The party moved from Parliament House to Martin Place Bar after a number of hours.

Later in the evening, Luke Foley approached a group of people, including me, to say goodnight.

He stood next to me.

He put his hand through a gap in the back of my dress and inside my underpants.

He rested his hand on my buttocks.

I completely froze.

This was witnessed by Sean Nicholls, who was then the state political editor at the Sydney Morning Herald and is now an ABC journalist.

Mr Foley then left the bar.

Sean and I discussed what happened.

As shaken as I was, I decided not to take any action and asked Sean to keep the events in the strictest confidence.

He has honoured that.

I chose not to make a complaint for a number of reasons.

It is clear to me that a woman who is the subject of such behaviour is often the person who suffers once a complaint is made.

I cherished my position as a state political reporter and feared that would be lost.

I also feared the negative impact the publicity could have on me personally and on my young family.

This impact is now being felt profoundly.

When a reporter contacted me earlier this year after hearing about the incident, I informed ABC news management about Mr Foley’s actions.

I told them I didn’t wish to make a complaint or for any further action to be taken.

They respected my request for privacy and have offered me nothing but their absolute care and support.

David Elliot raised the matter in the New South Wales Parliament last month, putting the incident in the public domain.

The matter then became a state and federal political issue and resulted in intense media attention.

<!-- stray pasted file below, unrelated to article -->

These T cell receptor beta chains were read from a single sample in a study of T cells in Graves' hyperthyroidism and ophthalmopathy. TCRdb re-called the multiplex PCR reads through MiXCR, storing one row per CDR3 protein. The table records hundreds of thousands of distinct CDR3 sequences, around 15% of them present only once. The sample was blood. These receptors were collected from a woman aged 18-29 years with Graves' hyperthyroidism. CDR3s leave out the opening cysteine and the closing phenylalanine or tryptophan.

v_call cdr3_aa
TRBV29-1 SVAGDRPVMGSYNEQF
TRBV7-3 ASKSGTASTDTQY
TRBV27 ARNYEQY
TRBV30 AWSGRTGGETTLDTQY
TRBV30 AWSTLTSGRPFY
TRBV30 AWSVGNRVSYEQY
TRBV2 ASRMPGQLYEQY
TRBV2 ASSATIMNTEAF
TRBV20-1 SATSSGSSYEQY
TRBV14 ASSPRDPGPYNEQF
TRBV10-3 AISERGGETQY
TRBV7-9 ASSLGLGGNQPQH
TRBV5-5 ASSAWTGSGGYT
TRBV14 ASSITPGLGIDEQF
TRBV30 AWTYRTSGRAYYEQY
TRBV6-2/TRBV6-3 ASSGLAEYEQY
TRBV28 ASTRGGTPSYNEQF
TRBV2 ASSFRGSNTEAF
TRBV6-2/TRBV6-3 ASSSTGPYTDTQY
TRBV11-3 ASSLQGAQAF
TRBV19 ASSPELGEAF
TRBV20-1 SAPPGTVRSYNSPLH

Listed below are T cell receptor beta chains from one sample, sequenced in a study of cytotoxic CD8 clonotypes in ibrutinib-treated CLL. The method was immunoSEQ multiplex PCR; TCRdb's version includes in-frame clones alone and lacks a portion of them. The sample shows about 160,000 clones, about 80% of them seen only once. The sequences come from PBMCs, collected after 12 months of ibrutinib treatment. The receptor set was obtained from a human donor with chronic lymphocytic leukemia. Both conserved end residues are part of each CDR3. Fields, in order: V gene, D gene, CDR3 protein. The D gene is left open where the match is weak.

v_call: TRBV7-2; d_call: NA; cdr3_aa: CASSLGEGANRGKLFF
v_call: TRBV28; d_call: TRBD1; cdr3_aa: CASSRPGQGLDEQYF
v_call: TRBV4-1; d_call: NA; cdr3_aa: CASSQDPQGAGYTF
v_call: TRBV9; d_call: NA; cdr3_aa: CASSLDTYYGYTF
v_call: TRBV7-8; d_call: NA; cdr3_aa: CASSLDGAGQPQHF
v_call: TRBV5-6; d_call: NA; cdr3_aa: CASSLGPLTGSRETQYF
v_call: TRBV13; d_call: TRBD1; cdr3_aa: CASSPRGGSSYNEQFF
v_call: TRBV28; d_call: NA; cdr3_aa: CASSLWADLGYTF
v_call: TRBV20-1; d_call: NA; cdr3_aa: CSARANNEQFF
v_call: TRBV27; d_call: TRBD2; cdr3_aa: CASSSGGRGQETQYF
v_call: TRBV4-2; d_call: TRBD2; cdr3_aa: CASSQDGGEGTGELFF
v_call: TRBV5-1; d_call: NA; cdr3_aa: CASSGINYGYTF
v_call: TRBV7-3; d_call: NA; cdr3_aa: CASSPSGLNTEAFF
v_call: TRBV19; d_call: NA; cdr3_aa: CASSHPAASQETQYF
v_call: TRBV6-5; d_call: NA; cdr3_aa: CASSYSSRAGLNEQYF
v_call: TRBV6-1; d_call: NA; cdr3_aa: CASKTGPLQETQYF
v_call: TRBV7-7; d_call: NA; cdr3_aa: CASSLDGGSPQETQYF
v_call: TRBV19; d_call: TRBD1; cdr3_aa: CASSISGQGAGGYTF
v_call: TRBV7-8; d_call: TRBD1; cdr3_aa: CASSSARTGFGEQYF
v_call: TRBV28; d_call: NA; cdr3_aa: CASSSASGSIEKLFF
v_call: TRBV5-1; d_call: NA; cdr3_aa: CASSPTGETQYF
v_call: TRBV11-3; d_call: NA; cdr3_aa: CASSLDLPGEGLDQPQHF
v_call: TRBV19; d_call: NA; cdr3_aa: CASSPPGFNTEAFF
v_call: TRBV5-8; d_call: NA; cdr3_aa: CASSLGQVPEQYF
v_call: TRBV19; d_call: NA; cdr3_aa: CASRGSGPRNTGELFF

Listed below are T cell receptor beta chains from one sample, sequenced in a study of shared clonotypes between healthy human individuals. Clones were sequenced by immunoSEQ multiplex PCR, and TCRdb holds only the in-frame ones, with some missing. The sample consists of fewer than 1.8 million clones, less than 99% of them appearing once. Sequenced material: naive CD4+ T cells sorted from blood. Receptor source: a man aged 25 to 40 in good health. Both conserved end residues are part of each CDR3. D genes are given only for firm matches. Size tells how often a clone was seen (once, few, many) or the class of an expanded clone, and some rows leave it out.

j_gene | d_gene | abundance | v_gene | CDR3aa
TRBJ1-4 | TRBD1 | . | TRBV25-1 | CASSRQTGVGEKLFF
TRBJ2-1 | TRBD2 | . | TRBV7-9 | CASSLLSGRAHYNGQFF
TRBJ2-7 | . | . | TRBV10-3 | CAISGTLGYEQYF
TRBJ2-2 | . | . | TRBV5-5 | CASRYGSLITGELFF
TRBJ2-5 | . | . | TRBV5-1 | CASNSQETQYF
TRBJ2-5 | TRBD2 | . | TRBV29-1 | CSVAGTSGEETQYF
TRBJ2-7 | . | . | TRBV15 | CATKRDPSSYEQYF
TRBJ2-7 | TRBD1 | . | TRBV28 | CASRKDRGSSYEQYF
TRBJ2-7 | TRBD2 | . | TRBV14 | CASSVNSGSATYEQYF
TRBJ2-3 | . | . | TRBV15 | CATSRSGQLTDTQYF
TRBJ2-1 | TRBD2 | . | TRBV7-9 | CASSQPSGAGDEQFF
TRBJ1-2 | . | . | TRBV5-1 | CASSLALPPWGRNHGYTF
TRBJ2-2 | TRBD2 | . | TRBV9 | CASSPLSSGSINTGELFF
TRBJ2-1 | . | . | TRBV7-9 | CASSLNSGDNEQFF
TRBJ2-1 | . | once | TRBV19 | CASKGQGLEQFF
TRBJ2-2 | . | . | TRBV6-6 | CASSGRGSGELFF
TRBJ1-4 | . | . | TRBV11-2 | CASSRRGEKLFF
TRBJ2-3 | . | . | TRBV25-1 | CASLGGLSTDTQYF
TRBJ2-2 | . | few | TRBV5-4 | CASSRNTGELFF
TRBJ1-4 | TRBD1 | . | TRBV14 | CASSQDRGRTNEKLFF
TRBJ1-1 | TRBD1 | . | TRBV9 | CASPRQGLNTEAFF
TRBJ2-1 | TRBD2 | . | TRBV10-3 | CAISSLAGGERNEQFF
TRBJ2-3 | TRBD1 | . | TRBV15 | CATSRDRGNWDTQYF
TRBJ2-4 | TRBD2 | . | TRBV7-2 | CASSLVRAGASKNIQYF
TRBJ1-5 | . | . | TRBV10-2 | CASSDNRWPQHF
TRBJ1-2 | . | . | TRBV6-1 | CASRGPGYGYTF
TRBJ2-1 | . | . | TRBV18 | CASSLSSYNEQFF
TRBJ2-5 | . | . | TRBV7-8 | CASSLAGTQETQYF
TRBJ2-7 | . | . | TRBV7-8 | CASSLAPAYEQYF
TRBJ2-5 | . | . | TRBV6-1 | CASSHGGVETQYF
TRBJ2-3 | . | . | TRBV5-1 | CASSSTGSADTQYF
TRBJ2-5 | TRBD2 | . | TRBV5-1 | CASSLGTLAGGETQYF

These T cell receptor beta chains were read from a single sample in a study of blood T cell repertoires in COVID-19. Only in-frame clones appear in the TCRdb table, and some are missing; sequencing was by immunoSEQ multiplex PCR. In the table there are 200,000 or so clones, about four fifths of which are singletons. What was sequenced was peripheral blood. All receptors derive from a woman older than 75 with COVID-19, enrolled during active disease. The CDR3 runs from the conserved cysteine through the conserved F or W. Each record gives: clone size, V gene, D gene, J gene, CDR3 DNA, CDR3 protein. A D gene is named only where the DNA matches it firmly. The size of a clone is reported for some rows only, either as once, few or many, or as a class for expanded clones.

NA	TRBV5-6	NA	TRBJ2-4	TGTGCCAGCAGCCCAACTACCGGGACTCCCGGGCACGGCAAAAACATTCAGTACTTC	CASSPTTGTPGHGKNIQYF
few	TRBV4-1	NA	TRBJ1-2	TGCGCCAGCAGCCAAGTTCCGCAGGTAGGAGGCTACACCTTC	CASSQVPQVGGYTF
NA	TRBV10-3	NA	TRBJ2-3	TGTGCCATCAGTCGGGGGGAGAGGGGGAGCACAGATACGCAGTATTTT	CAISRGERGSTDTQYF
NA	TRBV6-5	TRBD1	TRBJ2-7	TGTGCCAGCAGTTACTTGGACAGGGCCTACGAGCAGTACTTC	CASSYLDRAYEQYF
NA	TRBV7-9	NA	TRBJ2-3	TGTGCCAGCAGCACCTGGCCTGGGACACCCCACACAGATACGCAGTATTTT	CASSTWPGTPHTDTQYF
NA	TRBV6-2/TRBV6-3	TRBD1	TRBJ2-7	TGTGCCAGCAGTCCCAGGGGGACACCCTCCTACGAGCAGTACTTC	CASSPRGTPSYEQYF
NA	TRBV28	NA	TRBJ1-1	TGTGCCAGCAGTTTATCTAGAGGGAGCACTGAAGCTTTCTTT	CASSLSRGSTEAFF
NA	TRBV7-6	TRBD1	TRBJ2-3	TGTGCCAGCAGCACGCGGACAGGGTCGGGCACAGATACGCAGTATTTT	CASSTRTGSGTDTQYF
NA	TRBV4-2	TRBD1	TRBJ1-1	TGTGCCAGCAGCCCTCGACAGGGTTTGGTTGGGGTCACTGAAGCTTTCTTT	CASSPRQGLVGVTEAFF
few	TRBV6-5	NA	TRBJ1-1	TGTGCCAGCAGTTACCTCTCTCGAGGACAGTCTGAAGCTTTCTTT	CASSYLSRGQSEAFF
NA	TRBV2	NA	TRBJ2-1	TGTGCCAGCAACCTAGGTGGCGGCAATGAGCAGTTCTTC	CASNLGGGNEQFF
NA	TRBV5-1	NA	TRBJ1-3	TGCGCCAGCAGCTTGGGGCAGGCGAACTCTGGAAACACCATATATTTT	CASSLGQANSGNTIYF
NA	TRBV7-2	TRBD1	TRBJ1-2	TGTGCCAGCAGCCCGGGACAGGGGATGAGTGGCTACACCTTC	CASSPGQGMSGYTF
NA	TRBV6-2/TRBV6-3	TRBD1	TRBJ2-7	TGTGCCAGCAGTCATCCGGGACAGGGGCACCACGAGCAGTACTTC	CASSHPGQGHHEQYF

This occurred without my involvement or consent.

Last Sunday (4 November) Luke Foley called me on my mobile phone and we had a conversation that lasted 19 minutes.

He said he was sorry and that he was full of remorse for his behaviour towards me at the Press Gallery Christmas function in November 2016.

He told me that he had wanted to talk to me about that night on many occasions over the past two years because, while he was drunk and couldn’t remember all the details of the night, he knew he did something to offend me.

He apologised again and told me, “I’m not a philanderer, I’m not a groper, I’m just a drunk idiot”.

He said he would be resigning as the leader of the New South Wales Labor Party on either the next day (Monday, 5 November) or Wednesday (7 November).

He said he couldn’t resign on the Tuesday because it was Melbourne Cup Day and he didn’t want to be accused of burying the story.

On Tuesday (6 November) Mr Foley called me again.

He repeated his apology and told me he owed me “a lot of contrition”.

He informed me he’d received legal advice not to resign as Opposition Leader.

He indicated he intended to follow that advice.

There are three things I want to come from my decision to make this statement.

First, women should be able to go about their professional lives and socialise without being subject to this sort of behaviour.

And I want it to stop.

Second, situations like mine should not be discussed in parliament for the sake of political point scoring.

And I want it to stop.

Third, I want to get on with my life.

I do not wish to make any further comment.